1970s neons

zoraida4370
  • #1
I recently started a tank and put in three neons. They are doing great and seem very happy. I bought them because as a child, I had one in a bowl. I have been reading how they need to be in groups of six and how they aren't hardy, etc. etc. I didn't know this because I had "Ernie" for about three years. He lived in a large gold fish bowl with one zebra danio named "Bert." They were very happy and out of all the fish I had growing up, they lived the longest. When Ernie died, I bought a few more fish to keep Bert company but he kept leaping out of the bowl and finally died. He seemed to really miss Ernie. From what I have read, that neon shouldn't have lived that long in a bowl with just one fish of a different species as a friend. Were neons hardier fish back in the 70s?
 
Dino
  • #2
Back then, they were wild caught fish.
Now, they are bred in Asia.
I do not think the fish themselves are less hardy.
I think the chemicals they are exposed to while being shipped from Asia to the national wholesalers, causes the majority of problems folks have with these fish.

A similar thing is going on with guppies as well.
 
Cody
  • #3
Back then, they were wild caught fish.
Now, they are bred in Asia.
I do not think the fish themselves are less hardy.
I think the chemicals they are exposed to while being shipped from Asia to the national wholesalers, causes the majority of problems folks have with these fish.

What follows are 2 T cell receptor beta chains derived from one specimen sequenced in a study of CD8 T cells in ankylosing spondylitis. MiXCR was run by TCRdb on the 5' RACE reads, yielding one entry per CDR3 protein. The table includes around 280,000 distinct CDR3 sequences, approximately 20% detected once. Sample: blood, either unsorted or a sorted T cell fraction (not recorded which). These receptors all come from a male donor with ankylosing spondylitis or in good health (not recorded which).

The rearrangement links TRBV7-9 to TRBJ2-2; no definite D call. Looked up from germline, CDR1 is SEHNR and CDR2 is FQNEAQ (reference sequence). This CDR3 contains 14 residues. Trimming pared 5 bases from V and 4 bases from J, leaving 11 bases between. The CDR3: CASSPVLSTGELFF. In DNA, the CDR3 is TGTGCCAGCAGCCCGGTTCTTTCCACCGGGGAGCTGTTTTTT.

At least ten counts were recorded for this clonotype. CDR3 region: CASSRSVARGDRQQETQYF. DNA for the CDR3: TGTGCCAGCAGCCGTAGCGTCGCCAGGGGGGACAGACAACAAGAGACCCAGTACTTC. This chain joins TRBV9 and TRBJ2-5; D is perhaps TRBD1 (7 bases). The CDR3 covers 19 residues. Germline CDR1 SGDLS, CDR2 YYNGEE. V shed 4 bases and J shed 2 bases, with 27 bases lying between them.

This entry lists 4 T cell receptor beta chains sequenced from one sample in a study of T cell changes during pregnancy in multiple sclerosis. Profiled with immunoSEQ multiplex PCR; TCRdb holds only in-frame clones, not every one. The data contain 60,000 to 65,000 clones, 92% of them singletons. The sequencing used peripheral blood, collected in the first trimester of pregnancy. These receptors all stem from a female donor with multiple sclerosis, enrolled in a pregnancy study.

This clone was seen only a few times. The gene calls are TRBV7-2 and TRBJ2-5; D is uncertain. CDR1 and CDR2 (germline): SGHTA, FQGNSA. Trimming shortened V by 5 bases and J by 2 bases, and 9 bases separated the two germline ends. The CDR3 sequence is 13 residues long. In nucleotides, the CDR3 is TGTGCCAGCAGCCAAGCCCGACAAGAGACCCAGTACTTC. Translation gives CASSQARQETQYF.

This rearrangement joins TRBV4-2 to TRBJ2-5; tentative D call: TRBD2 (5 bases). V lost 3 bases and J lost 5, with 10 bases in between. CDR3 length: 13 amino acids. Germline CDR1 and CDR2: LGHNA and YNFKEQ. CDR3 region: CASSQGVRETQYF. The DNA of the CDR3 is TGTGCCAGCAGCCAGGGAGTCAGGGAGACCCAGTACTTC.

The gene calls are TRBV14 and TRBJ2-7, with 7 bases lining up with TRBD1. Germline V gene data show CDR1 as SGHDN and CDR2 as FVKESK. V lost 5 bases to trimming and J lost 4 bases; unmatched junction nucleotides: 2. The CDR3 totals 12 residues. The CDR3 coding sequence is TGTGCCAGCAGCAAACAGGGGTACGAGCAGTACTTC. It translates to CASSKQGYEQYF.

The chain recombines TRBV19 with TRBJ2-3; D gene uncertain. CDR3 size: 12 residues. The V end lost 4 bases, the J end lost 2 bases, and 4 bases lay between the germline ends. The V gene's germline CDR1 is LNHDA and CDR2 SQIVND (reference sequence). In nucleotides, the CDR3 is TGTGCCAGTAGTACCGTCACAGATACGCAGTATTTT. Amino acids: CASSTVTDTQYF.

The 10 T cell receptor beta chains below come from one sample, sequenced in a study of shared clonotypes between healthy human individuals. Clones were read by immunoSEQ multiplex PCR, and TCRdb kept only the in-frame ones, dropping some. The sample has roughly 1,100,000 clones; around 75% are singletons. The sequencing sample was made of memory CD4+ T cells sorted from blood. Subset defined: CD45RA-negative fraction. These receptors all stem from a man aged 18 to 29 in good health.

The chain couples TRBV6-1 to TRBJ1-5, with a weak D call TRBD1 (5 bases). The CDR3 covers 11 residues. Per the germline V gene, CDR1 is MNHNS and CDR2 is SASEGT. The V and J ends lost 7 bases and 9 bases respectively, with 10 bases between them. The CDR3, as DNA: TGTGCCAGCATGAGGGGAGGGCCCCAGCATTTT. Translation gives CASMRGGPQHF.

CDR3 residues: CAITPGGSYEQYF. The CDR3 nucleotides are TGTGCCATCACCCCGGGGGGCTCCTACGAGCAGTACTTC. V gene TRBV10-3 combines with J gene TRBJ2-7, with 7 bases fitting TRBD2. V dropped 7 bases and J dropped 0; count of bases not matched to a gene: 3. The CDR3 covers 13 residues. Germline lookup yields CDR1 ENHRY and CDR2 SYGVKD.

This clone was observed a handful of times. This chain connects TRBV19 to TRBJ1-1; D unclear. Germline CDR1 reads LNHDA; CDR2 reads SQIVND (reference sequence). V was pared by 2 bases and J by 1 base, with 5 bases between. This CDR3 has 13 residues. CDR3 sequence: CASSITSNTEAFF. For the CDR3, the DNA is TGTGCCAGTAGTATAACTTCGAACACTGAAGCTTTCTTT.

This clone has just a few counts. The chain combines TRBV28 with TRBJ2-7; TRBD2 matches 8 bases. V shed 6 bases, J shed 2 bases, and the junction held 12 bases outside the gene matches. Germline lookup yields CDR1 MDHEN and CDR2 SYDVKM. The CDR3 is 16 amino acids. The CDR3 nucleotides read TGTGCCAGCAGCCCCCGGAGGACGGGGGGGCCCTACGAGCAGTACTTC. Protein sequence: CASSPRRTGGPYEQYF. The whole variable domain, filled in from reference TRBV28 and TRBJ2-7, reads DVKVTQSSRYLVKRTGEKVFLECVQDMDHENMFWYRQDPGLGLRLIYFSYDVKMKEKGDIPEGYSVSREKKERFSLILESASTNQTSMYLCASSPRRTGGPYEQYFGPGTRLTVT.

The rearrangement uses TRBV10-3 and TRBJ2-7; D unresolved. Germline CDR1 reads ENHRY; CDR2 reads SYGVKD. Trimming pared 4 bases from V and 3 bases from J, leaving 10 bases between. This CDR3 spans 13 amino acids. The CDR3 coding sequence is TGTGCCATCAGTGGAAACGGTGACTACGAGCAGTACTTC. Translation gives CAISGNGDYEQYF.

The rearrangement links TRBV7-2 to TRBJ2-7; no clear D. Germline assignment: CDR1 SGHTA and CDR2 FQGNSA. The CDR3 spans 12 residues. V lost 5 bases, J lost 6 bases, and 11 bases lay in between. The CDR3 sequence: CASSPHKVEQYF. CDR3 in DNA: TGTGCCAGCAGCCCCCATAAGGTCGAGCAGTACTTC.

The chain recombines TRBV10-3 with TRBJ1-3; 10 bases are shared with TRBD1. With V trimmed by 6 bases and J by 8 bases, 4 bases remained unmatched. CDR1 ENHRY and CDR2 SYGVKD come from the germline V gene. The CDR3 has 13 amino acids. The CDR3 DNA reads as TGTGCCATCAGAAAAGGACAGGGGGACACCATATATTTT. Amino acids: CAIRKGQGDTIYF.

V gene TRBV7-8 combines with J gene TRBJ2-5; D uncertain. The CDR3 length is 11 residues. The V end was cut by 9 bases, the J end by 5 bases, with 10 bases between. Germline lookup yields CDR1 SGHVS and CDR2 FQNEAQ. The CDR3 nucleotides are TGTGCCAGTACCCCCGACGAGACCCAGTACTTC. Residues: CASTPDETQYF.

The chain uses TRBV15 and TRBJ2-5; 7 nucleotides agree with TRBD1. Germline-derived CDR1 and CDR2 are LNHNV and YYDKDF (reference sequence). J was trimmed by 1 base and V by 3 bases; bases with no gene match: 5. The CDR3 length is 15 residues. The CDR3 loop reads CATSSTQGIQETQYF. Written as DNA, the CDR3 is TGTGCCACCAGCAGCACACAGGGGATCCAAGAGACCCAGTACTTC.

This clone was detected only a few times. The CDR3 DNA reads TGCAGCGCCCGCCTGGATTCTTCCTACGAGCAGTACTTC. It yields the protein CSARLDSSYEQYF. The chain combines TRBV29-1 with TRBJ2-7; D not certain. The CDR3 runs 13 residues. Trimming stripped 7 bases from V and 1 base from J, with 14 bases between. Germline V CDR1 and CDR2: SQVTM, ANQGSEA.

A similar thing is going on with guppies as well.

isnt it also because they are being overbreed?
 
Dino
  • #4
I do not believe so.

We lose very few adult guppies here.
I have talked to store owners who say it is not uncommon to lose 50% of most guppy or neon shipments.

These are folks who have been keeping fish for decades and know what they are doing.
No large farm here in the states is working with guppies, they are almost all imported from Asia.
No large farm here in the states is working with neons, they are almost all imported from Asia.

If it was fry, I might be inclined to believe it was genetics, but for seeming healthy adults to kill over, that inclines me to believe it is something from outside the fishes body.
 
Cody
  • #5
hmm. its werid that no fish farms in the states are working with guppies do the the fact that there so easy to breed.maybe its because there to lazy to avoid in-breeding
 
Dino
  • #6
Most farm bred egg scatterers or livebearers have little chance of inbreeding.

Several thousand guppies/neons are placed in an acre pond for 3-6 months.
At the end of that time, the fish are netted out and sorted as to sellable adults and juvies.
The juvies are returned to the pond they came from or another pond.
With that many fish involved, it is doubtful that the genetics are becoming too inbred.
This method is used with most livebearers and egg scatterers.
 
Cody
  • #7
wow the would be fun to scuba dive in something liek that, idk maybe I'm just weird but hat would be AWESOME
 
swords3711
  • #8
neons today still seem hardy I guess it just depends on what u get
 
Cody
  • #9
the reason I ever lost my neons was because I tryed keeping them when I just started out. with an uncyled tank. it wasn't that long ago but from wha tI know now and whatI know then iit sseems like so much longer
 

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